# Turning Forces

#### Back to Different Types of Forces

## Description

This is a basic physics GCSE tutorial reviewing the turning effect of forces (also known as a force's *moment*). Video tutorial to come.

## What is a turning force?

The contact forces explored up until now have been concerned with forces that either change the shape of an object or move it in a linear fashion. But forces can also cause objects that are anchored or pivoted at a point to rotate or turn. This point is called the *pivot* or *fulcrum*. The effect of a force applied to an anchored object is called the turning effect.

## How do we measure the turning effect of a force?

The turning effect of a force is called the *moment* of the force. The magnitude of the moment is the product of the applied force and its location in relation to the fixed pivot; it is reported in the unit *newton metres* or *Nm*.

### Moment = force *x* distance from the pivot or fulcrum

### M = f *x* d

Where

*moment*(M) is measured in newton metres (Nm),*force*(f) is measured in newtons (N), and*distance*(d) is measured in metres (m).

##### NB: *distance* refers to the perpendicular distance between the pivot and the force.

## Clockwise and Anticlockwise turns

We've learned that __ linear__ forces can be either positive or negative depending on the direction in which they act. Turning forces can also be given positive and negative attributes depending on the direction in which they act.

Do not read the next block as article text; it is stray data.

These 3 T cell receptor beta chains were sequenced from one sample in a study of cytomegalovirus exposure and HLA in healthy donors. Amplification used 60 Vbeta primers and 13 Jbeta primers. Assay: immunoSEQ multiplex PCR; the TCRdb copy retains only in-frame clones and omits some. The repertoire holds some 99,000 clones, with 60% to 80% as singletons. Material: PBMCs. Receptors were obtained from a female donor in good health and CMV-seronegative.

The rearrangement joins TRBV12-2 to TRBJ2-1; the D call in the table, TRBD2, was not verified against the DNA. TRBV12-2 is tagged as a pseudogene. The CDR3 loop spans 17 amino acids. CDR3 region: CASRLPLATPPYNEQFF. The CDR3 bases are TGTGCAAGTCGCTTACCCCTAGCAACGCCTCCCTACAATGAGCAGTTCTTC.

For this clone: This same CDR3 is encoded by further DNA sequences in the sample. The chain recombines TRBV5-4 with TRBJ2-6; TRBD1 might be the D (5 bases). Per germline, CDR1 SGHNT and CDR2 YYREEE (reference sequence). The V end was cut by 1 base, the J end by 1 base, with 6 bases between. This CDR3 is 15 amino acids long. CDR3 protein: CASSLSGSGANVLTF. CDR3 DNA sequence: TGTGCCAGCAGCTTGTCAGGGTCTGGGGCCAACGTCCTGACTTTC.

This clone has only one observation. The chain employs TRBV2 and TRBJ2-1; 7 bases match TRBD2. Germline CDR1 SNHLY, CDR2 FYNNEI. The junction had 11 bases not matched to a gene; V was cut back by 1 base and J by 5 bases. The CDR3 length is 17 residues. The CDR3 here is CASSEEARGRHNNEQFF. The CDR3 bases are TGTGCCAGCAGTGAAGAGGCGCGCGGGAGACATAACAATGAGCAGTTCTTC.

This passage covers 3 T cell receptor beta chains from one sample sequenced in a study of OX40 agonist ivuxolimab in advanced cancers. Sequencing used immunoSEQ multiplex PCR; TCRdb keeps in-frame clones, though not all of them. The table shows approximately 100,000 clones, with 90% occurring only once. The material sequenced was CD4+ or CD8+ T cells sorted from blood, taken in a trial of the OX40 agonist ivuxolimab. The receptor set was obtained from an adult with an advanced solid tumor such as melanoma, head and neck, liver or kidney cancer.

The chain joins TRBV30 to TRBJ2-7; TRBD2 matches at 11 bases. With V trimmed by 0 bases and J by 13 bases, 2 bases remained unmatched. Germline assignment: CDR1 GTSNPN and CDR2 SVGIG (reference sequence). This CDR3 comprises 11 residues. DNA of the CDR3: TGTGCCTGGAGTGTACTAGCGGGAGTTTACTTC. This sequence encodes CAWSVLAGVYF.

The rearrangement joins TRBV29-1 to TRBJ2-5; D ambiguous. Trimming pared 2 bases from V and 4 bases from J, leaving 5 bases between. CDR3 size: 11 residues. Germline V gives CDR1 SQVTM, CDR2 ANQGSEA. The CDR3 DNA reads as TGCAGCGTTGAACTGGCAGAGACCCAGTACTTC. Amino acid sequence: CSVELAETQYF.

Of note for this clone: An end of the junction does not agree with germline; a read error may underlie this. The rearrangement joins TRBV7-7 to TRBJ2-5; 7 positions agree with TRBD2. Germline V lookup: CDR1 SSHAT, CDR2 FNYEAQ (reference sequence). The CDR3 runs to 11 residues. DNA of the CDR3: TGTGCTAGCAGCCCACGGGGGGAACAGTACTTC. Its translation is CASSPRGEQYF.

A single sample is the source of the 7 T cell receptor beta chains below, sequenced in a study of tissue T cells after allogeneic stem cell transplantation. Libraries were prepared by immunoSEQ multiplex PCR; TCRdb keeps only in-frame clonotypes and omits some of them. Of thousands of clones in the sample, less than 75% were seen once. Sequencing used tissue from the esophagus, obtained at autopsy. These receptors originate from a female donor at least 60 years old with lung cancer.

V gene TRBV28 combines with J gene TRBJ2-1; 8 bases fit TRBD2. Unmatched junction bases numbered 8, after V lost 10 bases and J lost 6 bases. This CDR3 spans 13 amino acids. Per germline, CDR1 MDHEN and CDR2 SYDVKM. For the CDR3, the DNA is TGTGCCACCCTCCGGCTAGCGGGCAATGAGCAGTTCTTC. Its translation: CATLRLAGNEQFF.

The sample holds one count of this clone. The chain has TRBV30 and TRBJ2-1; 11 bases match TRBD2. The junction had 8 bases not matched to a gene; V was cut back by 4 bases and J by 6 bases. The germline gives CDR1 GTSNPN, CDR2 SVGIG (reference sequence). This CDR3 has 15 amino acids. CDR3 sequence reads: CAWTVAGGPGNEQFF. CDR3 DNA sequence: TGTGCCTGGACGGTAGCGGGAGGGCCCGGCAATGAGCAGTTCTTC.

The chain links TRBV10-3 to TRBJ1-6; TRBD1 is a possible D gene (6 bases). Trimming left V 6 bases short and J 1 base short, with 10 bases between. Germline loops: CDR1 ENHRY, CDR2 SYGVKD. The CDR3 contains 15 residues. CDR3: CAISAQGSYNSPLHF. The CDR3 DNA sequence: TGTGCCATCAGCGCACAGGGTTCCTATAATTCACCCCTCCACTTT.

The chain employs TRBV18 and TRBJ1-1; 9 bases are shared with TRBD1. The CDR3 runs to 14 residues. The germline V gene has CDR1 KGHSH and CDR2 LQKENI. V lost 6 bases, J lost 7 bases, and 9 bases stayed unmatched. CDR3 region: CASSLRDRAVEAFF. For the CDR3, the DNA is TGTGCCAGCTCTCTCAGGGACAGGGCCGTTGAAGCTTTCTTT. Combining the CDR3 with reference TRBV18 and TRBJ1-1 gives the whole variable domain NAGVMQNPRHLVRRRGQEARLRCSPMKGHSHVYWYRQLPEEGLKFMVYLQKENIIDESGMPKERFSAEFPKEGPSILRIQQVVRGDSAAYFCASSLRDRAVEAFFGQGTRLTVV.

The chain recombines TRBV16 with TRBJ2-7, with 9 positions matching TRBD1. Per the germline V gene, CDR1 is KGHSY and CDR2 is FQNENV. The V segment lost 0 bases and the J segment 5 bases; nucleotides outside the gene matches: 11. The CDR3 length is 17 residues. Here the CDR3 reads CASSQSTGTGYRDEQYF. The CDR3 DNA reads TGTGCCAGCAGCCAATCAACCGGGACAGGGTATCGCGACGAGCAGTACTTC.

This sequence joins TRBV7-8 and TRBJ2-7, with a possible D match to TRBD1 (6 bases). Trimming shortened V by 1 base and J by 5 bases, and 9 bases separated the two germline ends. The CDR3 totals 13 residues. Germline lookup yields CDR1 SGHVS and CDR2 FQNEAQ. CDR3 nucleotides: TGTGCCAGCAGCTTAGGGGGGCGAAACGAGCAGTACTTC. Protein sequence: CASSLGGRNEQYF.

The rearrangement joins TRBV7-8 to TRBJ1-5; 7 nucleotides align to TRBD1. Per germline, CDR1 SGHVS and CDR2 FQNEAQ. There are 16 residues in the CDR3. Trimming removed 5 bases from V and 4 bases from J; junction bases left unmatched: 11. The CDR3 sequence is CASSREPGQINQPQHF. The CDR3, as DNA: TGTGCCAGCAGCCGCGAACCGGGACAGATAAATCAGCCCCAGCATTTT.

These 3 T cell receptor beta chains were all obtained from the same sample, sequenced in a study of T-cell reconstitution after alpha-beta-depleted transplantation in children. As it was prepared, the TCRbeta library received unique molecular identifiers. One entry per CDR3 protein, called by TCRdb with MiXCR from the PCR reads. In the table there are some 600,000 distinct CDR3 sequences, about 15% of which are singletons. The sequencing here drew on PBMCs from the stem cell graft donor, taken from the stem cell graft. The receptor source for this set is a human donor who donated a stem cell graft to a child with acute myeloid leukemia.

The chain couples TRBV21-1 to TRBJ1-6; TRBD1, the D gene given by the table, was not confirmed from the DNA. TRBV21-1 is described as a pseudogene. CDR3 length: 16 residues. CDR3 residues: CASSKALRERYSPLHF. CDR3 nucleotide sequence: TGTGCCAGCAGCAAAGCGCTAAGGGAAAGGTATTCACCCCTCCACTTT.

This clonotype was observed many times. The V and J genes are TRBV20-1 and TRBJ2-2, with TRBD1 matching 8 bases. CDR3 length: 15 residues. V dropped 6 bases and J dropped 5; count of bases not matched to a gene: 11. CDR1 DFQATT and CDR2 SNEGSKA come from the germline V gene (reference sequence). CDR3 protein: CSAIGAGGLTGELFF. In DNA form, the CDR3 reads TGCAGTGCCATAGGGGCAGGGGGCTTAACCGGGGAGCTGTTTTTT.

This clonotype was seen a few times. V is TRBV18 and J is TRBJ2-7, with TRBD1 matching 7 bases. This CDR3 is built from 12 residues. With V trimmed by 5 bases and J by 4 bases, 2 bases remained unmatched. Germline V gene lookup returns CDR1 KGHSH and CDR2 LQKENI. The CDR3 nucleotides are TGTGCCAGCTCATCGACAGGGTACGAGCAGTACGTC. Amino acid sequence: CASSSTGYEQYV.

Turning forces can act in two directions: clockwise and anticlockwise. Clockwise forces are considered positive, whereas anticlockwise forces are considered negative. Getting these right is important for helping us balance moments, which we'll do in the next tutorial. Hint: hover over the below image to see which is positive and which is negative.

## Some basic examples calculating moment

Let's calculate the moment experienced on a bolt by a spanner that has a force of 10 N applied to it at a perpendicular distance of 20 cm from the fulcrum.

When there is only one force acting on an anchored object, there are three basic steps needed to calculate the moment exerted on it.

__Step 1:__ Write down the formula.

*M = f x d*

__Step 2:__ Fill in the known values, making sure to include the units.

Because the force is acting in the **clockwise** direction, it is positive. Also, remember to convert the distance into metres (20 cm = 0.2 m).

*M = +10 N x 0.2 m*

__Step 3:__ Calculate the moment, making sure to include the units, and an indication of the direction.

*M = +2 Nm or 2 Nm clockwise*

#### Let's do another example

Let's calculate the moment acting on a seesaw in a playground. Imagine a child sits on the seesaw, exerting a force of 300 N downwards on the left hand side of the pivot (which is in the centre in this case). The perpendicular distance between the force acting on the seesaw and the pivot is 1.6 metres. What is the magnitude and direction of the moment?

Let's follow the same steps as above.

__Step 1:__ Write down the formula.

*M = f x d*

__Step 2:__ Fill in the known values, making sure to include the units.

Because the force is acting in the **anticlockwise** direction, it is negative.

*M = -300 N x 1.6 m*

__Step 3:__ Calculate the moment, making sure to include the units and an indication of the direction.

*M = -480 Nm or 480 Nm anticlockwise*

## Exercise Worksheet

Below is the follow-on worksheet for this tutorial. It has five exercises (including an advanced one) for you to work through (with answers). To download the document, visit Slideshare here: